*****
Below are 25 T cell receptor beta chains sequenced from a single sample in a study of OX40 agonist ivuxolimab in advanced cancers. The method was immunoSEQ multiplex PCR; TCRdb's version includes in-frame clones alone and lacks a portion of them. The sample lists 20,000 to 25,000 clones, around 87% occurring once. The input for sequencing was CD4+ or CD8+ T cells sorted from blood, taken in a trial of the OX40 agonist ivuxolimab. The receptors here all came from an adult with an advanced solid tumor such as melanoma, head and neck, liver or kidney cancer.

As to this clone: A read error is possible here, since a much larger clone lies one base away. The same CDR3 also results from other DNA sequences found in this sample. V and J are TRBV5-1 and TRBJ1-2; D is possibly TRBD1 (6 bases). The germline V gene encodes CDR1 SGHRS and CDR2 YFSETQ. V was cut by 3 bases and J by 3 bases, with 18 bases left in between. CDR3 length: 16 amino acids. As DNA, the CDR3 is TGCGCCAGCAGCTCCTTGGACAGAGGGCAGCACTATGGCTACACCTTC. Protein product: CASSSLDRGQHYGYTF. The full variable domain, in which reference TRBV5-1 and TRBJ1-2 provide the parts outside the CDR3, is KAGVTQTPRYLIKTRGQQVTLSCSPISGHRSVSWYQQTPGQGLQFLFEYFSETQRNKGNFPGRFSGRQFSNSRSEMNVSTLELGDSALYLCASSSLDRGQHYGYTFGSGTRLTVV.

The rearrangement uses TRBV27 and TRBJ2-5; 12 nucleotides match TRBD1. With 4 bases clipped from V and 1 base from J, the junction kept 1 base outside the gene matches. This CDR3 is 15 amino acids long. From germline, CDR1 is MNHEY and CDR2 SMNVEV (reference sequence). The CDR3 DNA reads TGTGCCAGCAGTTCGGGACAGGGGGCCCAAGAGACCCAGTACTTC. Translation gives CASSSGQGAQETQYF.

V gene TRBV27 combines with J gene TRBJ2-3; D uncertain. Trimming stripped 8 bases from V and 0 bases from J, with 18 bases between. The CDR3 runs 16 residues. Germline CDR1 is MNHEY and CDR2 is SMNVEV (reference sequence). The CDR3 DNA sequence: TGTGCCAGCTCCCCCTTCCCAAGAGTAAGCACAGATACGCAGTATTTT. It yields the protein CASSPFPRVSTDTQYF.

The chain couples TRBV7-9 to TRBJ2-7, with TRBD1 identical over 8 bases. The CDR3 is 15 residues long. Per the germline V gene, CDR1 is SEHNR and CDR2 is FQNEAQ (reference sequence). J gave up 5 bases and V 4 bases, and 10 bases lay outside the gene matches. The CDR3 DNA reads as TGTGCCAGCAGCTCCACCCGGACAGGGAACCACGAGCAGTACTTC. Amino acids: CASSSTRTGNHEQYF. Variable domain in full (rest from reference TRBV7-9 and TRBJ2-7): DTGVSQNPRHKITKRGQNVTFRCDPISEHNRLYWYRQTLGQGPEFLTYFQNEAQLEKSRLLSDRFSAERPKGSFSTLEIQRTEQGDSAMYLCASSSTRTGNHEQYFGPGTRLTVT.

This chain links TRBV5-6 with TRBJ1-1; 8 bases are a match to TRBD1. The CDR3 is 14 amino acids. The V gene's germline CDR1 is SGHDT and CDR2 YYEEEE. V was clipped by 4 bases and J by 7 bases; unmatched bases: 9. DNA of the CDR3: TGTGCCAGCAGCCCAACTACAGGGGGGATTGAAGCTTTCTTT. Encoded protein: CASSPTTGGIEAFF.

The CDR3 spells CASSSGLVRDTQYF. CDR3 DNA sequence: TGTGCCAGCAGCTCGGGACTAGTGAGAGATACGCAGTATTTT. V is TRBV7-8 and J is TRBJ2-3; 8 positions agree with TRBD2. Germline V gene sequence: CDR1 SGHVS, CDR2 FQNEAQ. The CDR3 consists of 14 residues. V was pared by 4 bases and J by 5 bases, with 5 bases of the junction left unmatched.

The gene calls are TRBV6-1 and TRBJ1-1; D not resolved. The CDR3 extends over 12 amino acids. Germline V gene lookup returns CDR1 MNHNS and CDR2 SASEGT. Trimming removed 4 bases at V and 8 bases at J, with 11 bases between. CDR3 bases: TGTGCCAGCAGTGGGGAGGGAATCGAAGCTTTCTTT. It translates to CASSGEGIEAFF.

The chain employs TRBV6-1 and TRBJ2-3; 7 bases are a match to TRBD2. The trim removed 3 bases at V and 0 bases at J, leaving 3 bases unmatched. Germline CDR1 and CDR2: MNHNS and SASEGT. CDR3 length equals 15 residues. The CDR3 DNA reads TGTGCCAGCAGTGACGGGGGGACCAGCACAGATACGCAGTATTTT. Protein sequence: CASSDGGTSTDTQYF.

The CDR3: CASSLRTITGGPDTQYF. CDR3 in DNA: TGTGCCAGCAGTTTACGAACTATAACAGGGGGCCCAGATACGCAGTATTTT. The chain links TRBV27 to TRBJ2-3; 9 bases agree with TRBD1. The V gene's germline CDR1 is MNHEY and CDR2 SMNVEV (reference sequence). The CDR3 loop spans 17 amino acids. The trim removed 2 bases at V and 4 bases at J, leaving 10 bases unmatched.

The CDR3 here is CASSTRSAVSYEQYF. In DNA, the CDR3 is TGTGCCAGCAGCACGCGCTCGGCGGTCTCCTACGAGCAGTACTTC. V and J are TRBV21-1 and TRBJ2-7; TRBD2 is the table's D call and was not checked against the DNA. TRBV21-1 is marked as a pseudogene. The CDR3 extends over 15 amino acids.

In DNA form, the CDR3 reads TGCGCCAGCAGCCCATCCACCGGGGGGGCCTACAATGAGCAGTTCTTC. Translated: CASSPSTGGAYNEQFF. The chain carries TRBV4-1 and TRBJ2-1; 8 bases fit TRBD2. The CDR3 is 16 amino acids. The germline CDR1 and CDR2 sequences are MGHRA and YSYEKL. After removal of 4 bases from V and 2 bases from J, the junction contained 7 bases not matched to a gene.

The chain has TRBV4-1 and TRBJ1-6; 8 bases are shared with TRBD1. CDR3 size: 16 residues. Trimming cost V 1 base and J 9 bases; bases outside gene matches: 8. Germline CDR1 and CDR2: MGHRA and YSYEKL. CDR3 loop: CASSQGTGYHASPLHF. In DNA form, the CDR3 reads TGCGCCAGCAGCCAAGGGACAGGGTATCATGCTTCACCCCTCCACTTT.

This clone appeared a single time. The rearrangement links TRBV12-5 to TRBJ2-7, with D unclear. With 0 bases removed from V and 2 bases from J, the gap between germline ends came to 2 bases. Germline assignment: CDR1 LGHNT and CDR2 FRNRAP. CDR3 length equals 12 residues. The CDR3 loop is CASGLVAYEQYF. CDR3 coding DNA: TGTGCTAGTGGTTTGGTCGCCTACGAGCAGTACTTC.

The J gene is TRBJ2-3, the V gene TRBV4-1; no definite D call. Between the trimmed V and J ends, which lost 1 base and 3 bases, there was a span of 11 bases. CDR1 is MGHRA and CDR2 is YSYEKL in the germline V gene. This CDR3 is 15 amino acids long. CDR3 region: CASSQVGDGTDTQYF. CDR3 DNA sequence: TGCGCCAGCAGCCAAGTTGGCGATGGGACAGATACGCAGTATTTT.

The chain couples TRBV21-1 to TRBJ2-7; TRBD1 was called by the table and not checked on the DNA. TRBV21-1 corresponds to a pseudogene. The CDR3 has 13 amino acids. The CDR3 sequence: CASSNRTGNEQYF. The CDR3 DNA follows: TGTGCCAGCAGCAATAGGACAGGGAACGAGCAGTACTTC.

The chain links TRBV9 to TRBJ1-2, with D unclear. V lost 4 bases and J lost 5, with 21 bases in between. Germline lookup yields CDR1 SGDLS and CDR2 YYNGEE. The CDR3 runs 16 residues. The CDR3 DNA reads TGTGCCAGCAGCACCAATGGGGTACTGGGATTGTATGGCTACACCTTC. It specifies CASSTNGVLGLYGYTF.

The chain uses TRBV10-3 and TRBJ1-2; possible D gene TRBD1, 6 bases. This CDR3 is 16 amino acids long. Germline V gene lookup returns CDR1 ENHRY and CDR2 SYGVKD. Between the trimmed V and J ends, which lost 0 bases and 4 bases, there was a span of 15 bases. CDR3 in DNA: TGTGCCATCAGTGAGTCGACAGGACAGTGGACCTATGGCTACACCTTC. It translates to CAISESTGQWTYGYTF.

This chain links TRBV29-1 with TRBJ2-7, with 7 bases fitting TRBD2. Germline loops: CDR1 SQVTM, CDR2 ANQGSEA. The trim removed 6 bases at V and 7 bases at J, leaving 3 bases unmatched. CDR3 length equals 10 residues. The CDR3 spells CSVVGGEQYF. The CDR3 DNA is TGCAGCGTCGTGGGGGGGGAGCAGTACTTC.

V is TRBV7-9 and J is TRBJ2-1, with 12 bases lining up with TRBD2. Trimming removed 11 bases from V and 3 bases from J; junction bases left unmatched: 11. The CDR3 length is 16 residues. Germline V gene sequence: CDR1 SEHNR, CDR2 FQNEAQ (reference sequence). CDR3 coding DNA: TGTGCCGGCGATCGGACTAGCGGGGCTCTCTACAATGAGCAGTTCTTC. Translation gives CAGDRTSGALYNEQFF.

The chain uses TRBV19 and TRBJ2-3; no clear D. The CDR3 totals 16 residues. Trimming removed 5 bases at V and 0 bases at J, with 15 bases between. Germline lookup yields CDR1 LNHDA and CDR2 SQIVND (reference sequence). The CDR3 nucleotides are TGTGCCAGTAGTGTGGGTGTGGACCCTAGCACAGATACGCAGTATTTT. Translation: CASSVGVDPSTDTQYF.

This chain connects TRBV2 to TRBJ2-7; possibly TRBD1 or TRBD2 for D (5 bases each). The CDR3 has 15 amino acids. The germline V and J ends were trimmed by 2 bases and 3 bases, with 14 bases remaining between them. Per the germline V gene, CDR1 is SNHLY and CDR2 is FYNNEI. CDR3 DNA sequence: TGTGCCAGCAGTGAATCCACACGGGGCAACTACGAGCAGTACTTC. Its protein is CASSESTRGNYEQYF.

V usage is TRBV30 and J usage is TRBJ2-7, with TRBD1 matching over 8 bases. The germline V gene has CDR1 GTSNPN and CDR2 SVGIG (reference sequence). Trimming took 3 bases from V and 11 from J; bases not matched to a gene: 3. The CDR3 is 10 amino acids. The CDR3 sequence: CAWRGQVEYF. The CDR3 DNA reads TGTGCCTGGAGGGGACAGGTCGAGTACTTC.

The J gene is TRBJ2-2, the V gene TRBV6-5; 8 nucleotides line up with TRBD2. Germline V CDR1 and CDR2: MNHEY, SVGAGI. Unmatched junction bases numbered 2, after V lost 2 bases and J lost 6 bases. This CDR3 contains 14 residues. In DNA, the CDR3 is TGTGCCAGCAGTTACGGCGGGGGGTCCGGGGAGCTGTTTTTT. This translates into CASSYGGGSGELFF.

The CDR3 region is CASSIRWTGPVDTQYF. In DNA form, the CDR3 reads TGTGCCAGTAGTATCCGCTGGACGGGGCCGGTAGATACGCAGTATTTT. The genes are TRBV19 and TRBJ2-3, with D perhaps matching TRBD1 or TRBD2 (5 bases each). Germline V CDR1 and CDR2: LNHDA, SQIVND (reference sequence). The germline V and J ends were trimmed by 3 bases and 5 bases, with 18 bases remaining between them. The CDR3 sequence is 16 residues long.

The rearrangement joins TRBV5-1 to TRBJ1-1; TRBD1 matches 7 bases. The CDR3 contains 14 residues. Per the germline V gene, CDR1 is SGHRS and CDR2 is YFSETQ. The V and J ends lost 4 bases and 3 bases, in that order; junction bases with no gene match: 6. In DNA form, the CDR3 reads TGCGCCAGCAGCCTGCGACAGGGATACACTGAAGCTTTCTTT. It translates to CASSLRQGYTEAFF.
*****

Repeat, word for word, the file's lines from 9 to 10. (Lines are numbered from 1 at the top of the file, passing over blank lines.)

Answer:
The chain employs TRBV6-1 and TRBJ2-3; 7 bases are a match to TRBD2. The trim removed 3 bases at V and 0 bases at J, leaving 3 bases unmatched. Germline CDR1 and CDR2: MNHNS and SASEGT. CDR3 length equals 15 residues. The CDR3 DNA reads TGTGCCAGCAGTGACGGGGGGACCAGCACAGATACGCAGTATTTT. Protein sequence: CASSDGGTSTDTQYF.

The CDR3: CASSLRTITGGPDTQYF. CDR3 in DNA: TGTGCCAGCAGTTTACGAACTATAACAGGGGGCCCAGATACGCAGTATTTT. The chain links TRBV27 to TRBJ2-3; 9 bases agree with TRBD1. The V gene's germline CDR1 is MNHEY and CDR2 SMNVEV (reference sequence). The CDR3 loop spans 17 amino acids. The trim removed 2 bases at V and 4 bases at J, leaving 10 bases unmatched.